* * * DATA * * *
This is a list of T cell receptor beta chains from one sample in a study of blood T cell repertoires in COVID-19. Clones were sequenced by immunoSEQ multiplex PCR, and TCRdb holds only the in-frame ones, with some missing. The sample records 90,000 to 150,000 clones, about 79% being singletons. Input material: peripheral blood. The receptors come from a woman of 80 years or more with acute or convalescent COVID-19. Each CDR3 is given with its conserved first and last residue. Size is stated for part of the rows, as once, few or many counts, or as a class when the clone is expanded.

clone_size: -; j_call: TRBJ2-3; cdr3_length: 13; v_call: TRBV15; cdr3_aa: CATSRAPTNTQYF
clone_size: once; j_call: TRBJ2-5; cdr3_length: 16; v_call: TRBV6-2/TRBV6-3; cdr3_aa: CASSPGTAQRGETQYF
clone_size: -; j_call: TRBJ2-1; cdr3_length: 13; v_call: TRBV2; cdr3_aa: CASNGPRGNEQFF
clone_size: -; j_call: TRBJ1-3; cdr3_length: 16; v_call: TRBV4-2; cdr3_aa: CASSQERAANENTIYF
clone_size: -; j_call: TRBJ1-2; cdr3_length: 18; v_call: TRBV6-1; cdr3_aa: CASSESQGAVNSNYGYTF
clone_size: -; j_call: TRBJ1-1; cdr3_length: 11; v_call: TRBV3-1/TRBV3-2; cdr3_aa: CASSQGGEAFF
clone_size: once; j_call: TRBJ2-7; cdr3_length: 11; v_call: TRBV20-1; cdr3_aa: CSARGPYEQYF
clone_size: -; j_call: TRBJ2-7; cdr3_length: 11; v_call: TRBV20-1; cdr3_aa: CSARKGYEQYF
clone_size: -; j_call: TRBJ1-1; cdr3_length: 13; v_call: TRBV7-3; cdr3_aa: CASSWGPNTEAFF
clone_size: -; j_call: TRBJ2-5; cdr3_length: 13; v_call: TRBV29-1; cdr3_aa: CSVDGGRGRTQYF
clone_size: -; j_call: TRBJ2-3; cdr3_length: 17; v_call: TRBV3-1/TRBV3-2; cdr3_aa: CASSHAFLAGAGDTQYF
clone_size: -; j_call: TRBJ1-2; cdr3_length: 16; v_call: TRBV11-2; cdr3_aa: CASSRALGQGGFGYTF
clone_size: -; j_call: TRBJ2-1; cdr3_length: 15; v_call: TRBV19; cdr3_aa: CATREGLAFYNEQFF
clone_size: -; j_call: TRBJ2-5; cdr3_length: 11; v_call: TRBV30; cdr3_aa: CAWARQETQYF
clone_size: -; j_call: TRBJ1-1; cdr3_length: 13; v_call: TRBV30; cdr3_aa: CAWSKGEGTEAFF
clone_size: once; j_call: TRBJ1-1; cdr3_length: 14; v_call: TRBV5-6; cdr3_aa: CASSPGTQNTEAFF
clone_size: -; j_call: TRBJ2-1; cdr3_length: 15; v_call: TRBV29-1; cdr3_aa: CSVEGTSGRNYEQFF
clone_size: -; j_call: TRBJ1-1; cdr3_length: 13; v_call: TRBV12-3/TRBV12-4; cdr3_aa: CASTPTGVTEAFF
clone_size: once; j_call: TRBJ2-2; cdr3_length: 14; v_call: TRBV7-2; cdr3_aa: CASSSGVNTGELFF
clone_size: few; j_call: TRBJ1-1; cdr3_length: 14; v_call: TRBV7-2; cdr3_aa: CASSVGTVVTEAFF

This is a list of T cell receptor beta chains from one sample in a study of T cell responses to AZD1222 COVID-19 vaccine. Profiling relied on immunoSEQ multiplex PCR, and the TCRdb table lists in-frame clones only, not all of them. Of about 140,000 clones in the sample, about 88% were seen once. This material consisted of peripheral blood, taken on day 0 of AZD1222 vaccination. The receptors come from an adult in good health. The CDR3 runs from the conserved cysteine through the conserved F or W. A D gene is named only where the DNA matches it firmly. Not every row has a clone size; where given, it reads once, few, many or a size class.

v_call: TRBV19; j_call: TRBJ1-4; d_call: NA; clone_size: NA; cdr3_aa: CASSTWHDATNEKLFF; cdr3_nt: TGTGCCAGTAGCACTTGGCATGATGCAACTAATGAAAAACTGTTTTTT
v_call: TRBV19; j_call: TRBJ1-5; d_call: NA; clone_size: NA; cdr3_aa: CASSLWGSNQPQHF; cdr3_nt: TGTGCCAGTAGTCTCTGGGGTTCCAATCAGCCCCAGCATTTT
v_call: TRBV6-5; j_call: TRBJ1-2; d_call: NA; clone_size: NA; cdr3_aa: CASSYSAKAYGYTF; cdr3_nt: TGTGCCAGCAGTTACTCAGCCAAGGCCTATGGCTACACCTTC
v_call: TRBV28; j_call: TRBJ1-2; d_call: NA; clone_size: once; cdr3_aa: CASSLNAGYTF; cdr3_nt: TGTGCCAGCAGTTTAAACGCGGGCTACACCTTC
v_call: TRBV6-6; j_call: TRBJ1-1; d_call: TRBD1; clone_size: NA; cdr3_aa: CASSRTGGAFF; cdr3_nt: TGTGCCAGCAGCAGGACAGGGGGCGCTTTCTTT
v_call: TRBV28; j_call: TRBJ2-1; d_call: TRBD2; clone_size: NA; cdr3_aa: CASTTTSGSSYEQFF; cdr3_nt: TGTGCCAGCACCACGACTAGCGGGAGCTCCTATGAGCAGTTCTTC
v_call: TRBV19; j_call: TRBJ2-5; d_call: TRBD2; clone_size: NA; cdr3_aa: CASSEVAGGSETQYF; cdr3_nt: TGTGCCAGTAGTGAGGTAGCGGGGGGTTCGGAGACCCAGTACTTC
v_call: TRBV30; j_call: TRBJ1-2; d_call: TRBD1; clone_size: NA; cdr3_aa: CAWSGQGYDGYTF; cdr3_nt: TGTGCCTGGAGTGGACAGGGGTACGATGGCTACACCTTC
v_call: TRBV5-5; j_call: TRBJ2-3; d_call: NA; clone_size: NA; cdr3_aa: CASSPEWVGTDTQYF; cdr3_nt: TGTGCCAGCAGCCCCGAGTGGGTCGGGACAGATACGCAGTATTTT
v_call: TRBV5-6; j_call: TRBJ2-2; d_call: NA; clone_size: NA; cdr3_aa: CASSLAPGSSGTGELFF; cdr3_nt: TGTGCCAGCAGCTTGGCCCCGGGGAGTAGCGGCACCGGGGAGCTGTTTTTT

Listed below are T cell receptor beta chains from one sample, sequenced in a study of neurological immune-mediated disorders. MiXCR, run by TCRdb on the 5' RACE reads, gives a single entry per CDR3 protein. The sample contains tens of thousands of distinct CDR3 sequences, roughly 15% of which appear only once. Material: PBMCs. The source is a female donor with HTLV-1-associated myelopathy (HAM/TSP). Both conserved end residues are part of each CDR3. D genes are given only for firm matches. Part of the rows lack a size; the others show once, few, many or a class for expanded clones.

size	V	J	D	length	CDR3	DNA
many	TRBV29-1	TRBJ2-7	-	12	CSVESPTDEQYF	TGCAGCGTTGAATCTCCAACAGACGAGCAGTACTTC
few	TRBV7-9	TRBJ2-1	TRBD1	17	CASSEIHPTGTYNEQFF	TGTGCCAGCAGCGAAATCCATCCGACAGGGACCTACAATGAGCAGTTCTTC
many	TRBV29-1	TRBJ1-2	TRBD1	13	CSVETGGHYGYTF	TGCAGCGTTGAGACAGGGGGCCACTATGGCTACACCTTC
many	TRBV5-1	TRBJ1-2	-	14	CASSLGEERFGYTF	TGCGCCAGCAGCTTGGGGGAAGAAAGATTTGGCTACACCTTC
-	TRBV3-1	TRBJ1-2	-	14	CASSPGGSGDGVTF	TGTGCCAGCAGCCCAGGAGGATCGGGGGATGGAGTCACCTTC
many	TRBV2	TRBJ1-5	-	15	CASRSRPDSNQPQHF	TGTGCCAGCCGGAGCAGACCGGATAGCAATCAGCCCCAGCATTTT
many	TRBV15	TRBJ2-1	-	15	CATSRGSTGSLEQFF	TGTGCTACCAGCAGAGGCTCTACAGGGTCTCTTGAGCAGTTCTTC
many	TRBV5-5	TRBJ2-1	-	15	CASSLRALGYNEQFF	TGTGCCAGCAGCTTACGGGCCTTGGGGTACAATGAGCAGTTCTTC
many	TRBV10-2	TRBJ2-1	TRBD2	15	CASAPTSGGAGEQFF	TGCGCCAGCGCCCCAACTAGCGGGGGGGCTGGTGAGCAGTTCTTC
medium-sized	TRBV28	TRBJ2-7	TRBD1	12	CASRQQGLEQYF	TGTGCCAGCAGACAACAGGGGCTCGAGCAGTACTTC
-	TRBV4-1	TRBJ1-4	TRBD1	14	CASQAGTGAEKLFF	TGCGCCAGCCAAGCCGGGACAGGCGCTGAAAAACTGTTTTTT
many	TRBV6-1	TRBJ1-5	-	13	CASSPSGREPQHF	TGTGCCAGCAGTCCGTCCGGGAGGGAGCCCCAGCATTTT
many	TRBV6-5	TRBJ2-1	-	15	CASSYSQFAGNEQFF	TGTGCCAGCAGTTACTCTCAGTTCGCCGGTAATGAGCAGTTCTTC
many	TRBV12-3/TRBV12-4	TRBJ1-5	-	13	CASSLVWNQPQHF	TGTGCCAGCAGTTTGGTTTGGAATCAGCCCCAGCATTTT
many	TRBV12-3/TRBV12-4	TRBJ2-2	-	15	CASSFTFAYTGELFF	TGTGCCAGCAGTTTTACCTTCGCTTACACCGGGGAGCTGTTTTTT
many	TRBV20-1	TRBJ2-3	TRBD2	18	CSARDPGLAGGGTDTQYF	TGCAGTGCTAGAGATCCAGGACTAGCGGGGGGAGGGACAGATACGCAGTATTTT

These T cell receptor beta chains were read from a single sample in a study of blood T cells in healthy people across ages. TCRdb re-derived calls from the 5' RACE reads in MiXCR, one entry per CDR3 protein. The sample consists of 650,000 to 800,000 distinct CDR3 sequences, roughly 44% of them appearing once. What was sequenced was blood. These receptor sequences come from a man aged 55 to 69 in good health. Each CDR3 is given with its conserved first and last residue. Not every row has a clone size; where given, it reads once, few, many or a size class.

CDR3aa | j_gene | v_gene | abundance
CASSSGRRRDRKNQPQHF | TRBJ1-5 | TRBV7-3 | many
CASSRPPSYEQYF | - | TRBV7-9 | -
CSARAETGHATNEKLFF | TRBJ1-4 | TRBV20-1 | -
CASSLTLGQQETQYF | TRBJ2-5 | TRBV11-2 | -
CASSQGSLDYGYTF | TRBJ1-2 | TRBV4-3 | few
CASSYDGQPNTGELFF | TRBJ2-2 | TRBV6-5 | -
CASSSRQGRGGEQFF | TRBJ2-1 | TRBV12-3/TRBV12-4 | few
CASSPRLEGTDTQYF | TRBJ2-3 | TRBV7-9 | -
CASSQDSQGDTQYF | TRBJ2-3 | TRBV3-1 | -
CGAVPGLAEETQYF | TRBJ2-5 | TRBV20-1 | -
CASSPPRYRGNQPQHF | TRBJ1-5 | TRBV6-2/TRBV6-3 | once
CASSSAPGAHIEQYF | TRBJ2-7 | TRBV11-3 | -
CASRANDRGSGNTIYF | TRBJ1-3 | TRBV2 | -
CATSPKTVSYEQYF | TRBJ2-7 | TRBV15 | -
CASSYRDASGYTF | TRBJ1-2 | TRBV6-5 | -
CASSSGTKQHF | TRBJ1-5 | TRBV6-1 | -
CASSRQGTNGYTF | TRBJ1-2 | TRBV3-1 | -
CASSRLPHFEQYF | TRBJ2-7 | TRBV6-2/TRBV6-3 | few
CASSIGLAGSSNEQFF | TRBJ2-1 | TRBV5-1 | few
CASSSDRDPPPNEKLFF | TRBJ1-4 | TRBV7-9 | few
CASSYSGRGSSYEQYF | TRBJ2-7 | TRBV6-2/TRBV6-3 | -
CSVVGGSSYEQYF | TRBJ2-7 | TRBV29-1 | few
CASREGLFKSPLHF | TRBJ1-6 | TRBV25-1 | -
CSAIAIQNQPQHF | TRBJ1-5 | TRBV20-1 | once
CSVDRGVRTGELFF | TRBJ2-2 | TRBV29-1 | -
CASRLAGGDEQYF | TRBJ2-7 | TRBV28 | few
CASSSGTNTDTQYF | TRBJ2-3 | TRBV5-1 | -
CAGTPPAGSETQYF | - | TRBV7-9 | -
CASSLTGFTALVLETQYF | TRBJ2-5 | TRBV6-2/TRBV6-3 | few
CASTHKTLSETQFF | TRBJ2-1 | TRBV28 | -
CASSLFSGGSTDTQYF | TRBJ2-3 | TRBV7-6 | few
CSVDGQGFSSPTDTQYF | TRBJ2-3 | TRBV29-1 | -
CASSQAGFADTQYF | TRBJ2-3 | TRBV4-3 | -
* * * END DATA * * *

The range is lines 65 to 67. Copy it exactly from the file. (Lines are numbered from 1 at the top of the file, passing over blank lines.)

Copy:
CASRANDRGSGNTIYF | TRBJ1-3 | TRBV2 | -
CATSPKTVSYEQYF | TRBJ2-7 | TRBV15 | -
CASSYRDASGYTF | TRBJ1-2 | TRBV6-5 | -